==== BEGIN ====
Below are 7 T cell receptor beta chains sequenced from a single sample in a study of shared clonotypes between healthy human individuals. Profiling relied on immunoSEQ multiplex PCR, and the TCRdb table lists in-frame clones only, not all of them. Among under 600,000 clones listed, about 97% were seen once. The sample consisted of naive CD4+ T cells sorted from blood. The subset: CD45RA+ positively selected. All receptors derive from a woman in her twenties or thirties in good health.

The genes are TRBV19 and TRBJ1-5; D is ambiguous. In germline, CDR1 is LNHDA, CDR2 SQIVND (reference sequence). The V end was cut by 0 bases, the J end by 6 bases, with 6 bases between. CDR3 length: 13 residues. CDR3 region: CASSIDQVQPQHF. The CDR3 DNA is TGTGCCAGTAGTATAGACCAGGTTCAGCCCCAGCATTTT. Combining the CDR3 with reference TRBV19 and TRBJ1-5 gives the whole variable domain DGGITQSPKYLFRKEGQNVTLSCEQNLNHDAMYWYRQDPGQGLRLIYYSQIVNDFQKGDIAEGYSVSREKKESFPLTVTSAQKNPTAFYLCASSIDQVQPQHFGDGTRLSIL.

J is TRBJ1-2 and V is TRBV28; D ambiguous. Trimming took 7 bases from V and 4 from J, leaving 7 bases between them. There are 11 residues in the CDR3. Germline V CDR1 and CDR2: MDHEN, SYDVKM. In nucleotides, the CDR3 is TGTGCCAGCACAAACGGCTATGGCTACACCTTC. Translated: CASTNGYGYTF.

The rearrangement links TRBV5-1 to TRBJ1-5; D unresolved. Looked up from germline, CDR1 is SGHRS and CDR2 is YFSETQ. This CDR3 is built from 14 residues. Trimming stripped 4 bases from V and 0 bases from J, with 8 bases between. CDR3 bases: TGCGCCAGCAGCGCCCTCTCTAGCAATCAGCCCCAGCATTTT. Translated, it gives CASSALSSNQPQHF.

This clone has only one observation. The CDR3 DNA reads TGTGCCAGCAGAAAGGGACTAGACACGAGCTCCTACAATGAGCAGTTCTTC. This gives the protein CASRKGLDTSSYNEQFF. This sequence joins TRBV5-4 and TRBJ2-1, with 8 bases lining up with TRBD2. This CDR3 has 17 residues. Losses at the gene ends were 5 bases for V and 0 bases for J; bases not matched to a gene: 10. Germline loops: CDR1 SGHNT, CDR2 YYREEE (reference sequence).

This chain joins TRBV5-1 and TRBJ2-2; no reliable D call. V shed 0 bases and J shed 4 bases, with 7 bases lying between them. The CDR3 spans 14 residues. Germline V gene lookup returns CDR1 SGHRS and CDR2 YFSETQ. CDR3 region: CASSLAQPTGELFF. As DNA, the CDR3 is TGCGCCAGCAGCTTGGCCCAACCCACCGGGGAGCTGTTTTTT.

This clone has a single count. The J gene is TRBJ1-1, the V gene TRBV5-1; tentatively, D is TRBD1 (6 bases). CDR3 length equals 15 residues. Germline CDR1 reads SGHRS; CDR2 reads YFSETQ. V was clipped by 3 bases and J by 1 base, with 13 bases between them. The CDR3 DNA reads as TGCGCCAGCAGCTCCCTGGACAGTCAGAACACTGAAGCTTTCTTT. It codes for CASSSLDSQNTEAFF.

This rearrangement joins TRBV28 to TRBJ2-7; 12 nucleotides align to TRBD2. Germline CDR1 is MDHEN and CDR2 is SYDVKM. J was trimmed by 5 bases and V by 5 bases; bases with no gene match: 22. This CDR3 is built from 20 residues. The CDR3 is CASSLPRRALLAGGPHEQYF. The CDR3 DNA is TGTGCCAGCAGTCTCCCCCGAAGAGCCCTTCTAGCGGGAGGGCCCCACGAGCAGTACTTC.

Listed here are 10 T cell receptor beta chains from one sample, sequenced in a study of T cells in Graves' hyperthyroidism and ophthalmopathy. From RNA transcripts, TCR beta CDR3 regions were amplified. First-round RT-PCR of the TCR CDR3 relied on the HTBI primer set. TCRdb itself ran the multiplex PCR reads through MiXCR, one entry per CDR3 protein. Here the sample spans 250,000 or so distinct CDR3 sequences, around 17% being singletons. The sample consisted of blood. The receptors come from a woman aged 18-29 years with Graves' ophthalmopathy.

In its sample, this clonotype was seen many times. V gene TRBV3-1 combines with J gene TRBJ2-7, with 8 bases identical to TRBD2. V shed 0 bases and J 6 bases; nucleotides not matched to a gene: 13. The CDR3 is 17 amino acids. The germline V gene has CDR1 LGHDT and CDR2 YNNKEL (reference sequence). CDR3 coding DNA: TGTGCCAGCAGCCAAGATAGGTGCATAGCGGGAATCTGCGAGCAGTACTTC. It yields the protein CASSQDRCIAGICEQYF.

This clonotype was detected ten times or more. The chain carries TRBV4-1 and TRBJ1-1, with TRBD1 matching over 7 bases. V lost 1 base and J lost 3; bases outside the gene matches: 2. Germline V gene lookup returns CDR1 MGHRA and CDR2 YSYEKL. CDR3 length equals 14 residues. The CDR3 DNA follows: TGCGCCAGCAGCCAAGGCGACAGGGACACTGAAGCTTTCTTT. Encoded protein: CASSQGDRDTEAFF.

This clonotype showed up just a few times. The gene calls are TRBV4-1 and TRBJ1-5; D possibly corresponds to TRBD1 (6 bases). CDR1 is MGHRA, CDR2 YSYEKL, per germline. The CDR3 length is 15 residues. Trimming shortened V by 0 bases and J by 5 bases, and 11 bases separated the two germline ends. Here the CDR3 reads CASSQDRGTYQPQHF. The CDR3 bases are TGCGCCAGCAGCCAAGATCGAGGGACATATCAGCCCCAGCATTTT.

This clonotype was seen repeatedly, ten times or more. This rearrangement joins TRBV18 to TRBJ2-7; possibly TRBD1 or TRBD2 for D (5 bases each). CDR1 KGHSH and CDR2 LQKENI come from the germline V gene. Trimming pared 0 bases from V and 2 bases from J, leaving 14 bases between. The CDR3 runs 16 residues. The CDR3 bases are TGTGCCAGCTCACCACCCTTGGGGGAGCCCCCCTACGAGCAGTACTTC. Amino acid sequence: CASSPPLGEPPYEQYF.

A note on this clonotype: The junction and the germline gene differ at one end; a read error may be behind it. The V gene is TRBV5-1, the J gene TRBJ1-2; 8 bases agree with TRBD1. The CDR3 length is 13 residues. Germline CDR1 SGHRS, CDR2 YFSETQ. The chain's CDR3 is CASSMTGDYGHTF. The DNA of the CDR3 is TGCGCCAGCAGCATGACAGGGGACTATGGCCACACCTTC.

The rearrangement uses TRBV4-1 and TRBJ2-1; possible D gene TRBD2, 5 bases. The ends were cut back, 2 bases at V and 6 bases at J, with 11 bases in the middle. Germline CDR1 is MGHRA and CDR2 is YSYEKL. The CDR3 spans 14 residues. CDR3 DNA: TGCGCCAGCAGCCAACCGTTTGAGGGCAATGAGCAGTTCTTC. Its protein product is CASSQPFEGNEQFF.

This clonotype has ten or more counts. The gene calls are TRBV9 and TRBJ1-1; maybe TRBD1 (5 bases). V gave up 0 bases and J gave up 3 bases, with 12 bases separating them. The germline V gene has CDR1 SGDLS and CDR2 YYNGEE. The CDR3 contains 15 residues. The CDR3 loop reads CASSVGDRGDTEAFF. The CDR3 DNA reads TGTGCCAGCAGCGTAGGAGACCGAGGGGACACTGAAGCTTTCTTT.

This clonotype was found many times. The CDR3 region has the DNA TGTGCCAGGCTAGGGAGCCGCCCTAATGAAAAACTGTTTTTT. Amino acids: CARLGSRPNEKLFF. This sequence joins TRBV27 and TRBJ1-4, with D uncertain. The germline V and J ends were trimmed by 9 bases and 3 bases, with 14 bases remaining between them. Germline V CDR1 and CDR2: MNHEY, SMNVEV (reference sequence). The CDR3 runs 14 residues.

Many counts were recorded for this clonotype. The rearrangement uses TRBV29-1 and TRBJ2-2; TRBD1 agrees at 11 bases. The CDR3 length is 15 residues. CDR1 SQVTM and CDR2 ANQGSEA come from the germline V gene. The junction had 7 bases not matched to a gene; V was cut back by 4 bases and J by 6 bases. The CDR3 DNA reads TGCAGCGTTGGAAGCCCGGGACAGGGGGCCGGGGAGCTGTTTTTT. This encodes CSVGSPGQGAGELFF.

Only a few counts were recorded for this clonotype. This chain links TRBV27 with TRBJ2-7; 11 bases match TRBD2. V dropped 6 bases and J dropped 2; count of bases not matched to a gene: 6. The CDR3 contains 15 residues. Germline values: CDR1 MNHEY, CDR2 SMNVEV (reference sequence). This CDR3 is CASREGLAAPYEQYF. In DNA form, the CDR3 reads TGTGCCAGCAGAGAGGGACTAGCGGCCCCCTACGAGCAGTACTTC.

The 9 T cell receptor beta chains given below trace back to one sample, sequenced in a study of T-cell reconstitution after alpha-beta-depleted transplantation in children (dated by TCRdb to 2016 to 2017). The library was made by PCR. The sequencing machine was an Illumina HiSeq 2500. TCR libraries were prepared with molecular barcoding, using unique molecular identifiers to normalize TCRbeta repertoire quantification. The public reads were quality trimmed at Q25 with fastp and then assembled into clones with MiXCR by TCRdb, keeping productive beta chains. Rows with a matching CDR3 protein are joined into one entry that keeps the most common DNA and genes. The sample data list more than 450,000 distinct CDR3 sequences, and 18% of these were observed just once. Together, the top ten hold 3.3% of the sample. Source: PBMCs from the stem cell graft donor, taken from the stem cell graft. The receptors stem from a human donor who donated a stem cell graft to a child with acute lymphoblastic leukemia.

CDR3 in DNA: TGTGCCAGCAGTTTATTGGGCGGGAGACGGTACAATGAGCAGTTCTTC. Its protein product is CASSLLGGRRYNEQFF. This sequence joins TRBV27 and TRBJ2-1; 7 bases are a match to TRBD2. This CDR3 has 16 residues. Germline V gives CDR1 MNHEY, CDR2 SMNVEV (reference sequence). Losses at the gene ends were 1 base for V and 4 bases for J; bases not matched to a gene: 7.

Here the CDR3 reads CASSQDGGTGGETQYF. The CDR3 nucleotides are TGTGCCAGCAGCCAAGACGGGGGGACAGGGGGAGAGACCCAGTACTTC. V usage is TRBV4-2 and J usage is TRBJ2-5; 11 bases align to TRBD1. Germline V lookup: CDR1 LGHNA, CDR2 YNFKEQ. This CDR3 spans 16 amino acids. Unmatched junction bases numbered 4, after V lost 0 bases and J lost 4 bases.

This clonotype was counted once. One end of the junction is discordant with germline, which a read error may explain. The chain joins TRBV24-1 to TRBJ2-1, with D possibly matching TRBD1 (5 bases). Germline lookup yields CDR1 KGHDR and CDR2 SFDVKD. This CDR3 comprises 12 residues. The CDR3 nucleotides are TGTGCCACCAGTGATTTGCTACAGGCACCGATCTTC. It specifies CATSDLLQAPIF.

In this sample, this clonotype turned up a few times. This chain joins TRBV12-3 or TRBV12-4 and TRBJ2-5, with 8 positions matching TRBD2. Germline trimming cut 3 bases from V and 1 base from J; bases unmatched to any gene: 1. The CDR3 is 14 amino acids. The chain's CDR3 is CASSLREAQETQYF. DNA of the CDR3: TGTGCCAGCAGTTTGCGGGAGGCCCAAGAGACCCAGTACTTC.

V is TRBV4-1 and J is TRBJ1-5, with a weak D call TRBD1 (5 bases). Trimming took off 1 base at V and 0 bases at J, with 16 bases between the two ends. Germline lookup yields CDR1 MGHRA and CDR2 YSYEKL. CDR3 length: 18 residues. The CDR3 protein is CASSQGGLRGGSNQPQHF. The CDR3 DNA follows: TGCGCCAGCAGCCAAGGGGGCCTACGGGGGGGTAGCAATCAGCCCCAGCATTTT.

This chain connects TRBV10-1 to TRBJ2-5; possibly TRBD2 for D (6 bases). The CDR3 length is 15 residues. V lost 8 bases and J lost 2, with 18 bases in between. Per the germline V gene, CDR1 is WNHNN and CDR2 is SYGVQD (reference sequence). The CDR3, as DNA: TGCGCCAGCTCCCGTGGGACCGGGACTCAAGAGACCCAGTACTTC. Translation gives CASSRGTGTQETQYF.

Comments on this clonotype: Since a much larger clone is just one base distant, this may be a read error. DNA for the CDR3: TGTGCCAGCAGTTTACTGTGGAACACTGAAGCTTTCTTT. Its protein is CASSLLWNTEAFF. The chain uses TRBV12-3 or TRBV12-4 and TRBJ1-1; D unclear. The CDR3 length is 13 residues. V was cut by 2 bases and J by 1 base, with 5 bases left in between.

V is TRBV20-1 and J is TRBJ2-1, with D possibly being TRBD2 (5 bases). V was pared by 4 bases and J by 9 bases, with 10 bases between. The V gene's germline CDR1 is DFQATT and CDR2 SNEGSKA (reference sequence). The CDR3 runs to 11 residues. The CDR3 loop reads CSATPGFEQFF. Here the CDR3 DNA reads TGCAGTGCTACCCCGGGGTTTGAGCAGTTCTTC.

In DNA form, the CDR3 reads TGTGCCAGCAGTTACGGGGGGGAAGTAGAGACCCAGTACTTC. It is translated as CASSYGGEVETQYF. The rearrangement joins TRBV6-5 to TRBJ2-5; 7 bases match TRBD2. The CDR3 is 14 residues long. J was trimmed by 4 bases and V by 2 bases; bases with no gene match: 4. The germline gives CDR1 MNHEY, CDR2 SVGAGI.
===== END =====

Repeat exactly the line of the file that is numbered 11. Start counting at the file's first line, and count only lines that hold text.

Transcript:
This clonotype was detected ten times or more. The chain carries TRBV4-1 and TRBJ1-1, with TRBD1 matching over 7 bases. V lost 1 base and J lost 3; bases outside the gene matches: 2. Germline V gene lookup returns CDR1 MGHRA and CDR2 YSYEKL. CDR3 length equals 14 residues. The CDR3 DNA follows: TGCGCCAGCAGCCAAGGCGACAGGGACACTGAAGCTTTCTTT. Encoded protein: CASSQGDRDTEAFF.